In cooperation with FIST SMS, FIST can obtain the server-side performance information. FIST collects performance indexes from FIST SMS periodically. FIST SMS obtains related information through the system-side interfaces. The performance monitoring information includes the CPU usage, memory usage, disk usage, and network throughput.
FIST supports uniformly monitoring the traps sent from servers, and uniformly displays the trap information on the webpages. The following alarm information attributes can be displayed: alarm occurrence time, alarm level, alarm state (cleared or not), alarm server, and alarm details. On FIST, you can view the state of all servers in the equipment room.
FIST supports the SNMP forwarding feature, which can report faults on the servers to the specified SNMP server. Supported SNMP protocol versions include v1, v2c, and v3.
FIST supports the SMTP forwarding feature, which can report faults on the servers through mails. After FIST receives traps or health state change information, FIST can send such information to the specified recipient through the embedded mail server.
FIST implements the WeCom notifications function. When a server fails, a notification is sent to the corresponding WeCom account. When FIST receives traps from a server, FIST converts the traps into the user-defined format, and pushes the traps to the target WeCom account.
SMS and voice notifications
FIST implements the SMS and voice notification function. When a server fails, a SMS message or voice message is sent. When FIST receives traps from a server, FIST converts the traps into the user-defined format, and sends the traps in an SMS or voice notification to the target cellphone.
FIST supports multiple OS installation methods, and supports installing multiple types of OS. For users to uniformly manage the OS images, FIST provides the image management feature. This feature can manage OS image files, volumes for diskless boot, and image cloning. In cooperation with the Templates feature, the images managed by FIST can be used to install OSs on servers.
Volumes for diskless boot are supported only when FIST runs in an AE module.
· OS image files—The OS image files must be uploaded to FIST through a browser. FIST will save these image files in the file system of FIST. On FIST, you can upload, delete, classify, and download image files. Additionally, you can view the name, version, type, and size of each image file.
· Volumes for diskless boot—To implement diskless boot, you must install the OS of a server on a remote end. When the server starts, it reads the system files from the remote end. A volume is an image file saved in the AE module. A blade server installs the OS on a disk of the AE module through the iSCSI protocol. Then, the blade server can start with the volume file through the iSCSI protocol. On FIST, you can create, delete, and copy volume files. Additionally, you can view the name, size, connection state, description, and authentication information of each volume file.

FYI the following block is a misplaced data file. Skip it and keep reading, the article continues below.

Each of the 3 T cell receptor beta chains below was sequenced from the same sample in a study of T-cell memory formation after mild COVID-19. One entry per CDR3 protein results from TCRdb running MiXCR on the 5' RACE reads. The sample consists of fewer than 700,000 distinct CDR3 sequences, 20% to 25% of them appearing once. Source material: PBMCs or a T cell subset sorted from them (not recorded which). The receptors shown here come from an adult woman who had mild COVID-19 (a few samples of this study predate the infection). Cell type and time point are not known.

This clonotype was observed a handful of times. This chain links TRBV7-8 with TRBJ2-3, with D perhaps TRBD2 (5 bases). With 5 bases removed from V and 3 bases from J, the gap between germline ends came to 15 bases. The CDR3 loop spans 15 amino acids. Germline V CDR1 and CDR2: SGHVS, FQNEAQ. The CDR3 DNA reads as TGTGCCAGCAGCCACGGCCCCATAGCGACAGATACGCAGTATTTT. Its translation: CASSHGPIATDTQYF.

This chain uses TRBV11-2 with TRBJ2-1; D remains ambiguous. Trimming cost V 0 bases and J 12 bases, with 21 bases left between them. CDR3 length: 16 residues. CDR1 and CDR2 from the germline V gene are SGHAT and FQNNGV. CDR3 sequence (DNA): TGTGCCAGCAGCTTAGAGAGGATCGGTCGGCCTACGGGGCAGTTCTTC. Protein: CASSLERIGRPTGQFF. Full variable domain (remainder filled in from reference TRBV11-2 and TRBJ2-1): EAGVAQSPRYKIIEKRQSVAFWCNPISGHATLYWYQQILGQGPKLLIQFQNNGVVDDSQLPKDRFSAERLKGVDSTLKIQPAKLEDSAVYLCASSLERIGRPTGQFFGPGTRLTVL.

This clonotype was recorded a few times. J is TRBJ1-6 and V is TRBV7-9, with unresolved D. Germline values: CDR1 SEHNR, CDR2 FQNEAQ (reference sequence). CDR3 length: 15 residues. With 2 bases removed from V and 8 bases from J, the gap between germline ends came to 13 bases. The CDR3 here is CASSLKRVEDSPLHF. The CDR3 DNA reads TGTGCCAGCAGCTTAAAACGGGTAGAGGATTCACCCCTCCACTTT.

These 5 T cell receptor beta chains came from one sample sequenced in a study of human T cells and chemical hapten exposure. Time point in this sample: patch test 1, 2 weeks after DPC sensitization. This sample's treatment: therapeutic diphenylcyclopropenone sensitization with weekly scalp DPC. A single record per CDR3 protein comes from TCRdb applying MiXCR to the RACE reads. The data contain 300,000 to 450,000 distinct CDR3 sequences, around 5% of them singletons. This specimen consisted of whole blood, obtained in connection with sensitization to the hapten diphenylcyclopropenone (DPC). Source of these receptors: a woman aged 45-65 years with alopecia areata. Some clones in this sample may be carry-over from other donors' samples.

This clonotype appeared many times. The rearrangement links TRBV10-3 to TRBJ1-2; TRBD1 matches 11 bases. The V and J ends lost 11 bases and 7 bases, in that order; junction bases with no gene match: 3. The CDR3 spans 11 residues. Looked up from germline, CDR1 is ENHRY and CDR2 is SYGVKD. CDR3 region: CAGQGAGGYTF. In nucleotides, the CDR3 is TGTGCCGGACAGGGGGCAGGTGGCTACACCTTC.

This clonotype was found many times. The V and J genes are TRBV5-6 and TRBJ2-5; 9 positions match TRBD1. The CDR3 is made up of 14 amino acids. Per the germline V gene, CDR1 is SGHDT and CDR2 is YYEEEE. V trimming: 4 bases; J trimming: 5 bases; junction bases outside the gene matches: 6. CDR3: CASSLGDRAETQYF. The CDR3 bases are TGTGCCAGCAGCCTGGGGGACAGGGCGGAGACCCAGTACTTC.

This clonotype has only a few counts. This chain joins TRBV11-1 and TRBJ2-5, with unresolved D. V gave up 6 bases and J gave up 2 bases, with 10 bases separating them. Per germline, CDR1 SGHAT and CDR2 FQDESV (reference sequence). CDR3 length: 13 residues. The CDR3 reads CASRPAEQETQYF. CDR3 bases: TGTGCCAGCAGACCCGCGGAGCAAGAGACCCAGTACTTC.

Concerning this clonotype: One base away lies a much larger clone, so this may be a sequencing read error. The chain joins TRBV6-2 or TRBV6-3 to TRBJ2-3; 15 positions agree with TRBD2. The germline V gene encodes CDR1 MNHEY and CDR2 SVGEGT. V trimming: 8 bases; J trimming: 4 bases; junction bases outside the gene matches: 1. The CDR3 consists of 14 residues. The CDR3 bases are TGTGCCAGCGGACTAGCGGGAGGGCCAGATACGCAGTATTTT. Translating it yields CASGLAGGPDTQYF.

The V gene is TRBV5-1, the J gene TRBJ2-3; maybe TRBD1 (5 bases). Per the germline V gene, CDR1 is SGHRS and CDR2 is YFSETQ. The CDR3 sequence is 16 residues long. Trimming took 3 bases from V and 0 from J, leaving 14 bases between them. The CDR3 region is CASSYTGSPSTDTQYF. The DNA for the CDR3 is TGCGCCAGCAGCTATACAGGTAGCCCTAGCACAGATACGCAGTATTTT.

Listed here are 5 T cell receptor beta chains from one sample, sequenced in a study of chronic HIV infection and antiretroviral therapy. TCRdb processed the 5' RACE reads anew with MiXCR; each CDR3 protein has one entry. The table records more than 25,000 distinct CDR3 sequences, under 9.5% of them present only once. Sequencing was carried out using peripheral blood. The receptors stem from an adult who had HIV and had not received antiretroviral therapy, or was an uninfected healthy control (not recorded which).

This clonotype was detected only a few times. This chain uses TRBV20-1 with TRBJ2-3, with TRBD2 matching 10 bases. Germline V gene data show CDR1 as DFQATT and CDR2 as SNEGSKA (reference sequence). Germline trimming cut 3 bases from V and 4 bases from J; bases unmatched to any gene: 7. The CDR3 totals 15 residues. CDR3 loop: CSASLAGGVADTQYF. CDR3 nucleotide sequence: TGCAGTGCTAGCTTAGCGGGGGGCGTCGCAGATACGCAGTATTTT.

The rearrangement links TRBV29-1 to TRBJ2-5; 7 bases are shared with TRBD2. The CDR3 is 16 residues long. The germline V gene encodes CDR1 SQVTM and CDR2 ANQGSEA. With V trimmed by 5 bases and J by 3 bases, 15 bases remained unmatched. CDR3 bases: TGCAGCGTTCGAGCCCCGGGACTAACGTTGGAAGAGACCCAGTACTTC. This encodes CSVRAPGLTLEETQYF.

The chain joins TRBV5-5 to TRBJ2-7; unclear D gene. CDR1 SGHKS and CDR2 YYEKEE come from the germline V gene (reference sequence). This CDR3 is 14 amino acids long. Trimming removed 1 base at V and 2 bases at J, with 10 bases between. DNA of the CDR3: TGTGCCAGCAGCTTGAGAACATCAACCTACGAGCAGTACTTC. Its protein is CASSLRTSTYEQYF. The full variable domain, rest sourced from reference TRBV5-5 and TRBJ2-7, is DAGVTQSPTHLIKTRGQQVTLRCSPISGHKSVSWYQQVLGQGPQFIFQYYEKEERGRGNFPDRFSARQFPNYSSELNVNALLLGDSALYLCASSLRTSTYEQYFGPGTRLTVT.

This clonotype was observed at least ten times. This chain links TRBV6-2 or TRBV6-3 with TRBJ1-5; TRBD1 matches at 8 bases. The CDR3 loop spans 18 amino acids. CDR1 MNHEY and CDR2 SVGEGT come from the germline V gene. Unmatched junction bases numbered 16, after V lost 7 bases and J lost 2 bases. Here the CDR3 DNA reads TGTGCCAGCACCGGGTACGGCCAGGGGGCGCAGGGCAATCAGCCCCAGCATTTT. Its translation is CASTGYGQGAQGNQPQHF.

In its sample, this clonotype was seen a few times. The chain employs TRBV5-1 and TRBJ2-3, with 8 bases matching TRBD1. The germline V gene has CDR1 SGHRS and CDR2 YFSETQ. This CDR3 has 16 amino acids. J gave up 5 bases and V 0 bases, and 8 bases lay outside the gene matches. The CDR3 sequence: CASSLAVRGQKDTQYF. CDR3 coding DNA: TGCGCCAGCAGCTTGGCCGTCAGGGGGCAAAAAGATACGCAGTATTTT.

· Image cloning—Image cloning directly clones the OS installed on a server to another server. This feature clones not only the OS but also the applications and OS drivers. FIST sends a command to start a server through iFIST. After iFIST starts, iFIST runs related scripts to export the OS files from the server. The exported OS files are packaged into one compressed image package, and saved on the FIST server through the Samba software. On FIST, you can export and delete OS files. Additionally, you can view the name, type, and size of each OS file.
On FIST, you can preconfigure server templates, switch templates, and enclosure templates. A template is a set of device configurations. After configuring a template, you can bind a template to the specified devices. Then, configurations in the template are applied to these devices, which reduces the waiting time. The template feature of FIST is a powerful tool for initial deployment and redeployment of servers.
A server template is a set of server configurations that can be bulk applied to multiple servers. A server configuration file will be generated for each server based on the applied server template.
An enclosure template is a set of server template-to-enclosure slot bindings. After an enclosure template is applied to an enclosure, FIST binds the server templates to the enclosure slots according to the settings in the enclosure template. Whenever a server is installed in a slot of the enclosure, FIST automatically configures the server by using the bound server template.
Driver installation must cooperate with OS installation, and takes effect only when the image installation method is selected.
A server configuration template separates the hardware from configurations on a server, and is a logical virtualization of a physical server. A server configuration template can implement stateless configuration of the server. Before a new server comes online, you can bind a server configuration template to the server. FIST will deploy configurations in the file to the server to quickly deploy the server. When a server fails, you can bind the saved configuration file to the new server to implement quick configuration migration and quick device replacement. Server templates include HDM configuration templates, BIOS configuration templates, connection settings, RAID configuration templates, and system configuration templates. A server template can be applied to individual servers managed by FIST, bound to enclosure slots in an enclosure template, or bound to switch ports.
· HDM&BIOS configuration templates—You can select HDM configuration templates and BIOS configuration templates.